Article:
The time from 1750 through 1830 showed huge innovation in casting techniques, design, and coloration. The Imperial Porcelain Manufactory incorporated the rich heritage and creativity of Russian art in its works. This factory is known for it artistic integrity. Some of the artists who designed for this factory are T. Afanasjeva, G. Shulyak, N. Petrova, O. Matveeva, M. Sorokin, and S. Sokolov.
The factory was taken over by the State after the revolution of 1917 and continued operation until it was privatized in the 1990's. As privatization spread a group attempted to gain legal control in order to loot the factory of the priceless items in its museum. One of these items is the dinnerware of Catherine the Great. This attempt was thwarted by the State and the museum was given to the Hermitage. No longer having any interest in the factory this original group sold their ownership, and then the ownership was again resold. The company went through turbulent period of mis-direction. Today the company is owned principally by a Russian oil company that is attempting to restore its artistic production.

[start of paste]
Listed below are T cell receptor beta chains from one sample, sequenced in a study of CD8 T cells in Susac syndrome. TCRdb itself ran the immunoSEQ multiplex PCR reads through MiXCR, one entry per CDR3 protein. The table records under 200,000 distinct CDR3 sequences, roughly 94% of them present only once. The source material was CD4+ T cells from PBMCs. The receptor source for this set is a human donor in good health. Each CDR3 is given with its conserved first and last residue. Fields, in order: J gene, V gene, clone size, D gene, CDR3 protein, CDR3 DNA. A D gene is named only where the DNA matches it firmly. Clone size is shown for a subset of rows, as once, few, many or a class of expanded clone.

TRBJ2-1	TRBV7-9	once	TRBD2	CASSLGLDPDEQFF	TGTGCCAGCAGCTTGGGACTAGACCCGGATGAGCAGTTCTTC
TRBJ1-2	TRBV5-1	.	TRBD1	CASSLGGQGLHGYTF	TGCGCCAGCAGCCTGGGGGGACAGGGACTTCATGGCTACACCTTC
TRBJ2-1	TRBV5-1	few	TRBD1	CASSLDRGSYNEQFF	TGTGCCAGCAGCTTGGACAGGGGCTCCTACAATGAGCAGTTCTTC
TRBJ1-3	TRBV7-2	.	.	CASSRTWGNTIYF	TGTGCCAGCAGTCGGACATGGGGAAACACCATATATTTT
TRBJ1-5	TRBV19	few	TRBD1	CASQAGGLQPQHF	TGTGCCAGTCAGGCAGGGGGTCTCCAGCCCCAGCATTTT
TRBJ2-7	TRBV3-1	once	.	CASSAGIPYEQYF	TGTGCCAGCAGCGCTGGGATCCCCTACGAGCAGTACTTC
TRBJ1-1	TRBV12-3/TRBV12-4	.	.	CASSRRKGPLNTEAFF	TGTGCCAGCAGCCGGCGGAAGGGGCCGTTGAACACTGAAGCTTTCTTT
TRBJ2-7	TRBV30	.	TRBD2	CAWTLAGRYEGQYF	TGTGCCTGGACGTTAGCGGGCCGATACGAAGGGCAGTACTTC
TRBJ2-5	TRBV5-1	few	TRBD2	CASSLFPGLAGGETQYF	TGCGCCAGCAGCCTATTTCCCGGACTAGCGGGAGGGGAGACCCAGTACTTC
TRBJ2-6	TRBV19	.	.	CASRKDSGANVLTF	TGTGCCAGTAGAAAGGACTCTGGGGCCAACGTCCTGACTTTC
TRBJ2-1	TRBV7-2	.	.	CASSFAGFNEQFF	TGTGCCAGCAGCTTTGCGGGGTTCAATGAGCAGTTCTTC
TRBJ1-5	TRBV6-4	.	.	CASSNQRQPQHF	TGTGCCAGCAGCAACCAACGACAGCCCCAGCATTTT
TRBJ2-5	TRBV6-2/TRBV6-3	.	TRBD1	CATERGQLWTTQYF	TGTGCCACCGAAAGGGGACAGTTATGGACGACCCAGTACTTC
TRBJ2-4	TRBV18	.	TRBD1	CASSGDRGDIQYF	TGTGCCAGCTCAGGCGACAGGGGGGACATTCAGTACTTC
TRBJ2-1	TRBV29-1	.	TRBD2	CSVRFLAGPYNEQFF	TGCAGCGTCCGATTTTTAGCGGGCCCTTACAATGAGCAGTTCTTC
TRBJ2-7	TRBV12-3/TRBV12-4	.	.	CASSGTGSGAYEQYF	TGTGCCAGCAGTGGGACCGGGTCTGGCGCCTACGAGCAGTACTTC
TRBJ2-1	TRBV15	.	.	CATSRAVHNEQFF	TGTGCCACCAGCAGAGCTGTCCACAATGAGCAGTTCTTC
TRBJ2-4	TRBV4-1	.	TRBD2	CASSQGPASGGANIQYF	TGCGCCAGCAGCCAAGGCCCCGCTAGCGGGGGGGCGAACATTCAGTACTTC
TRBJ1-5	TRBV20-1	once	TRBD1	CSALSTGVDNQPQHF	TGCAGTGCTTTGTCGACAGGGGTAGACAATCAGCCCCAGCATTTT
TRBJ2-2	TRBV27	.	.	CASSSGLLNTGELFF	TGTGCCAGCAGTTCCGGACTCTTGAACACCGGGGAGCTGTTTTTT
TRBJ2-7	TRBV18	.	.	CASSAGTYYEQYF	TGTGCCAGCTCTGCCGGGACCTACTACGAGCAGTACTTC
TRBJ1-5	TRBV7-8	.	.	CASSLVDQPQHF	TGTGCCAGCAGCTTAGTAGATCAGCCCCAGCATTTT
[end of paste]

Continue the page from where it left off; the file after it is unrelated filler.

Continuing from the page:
The Imperial Porcelain Factory, Russia’s oldest producer of fine china, turns 270 years on Sept.18. The creations of its masters are exhibited in the world’s best museums, sold at high-profile auctions, and set on the tables of international summits.In the nearly 300 years of its existence, the factory has expanded to five-and-a-half hectares and influenced the local toponymy: It is neighbored by the Farforovskaya Railway Station (farfor is the Russian word for porcelain), the Farforovskoye Cemetery, and the Farforovsky Overpass. The St. Petersburg subway station closest to the factory was also named in its honor: Lomonosovskaya (the factory was called Lomonosov during Soviet times).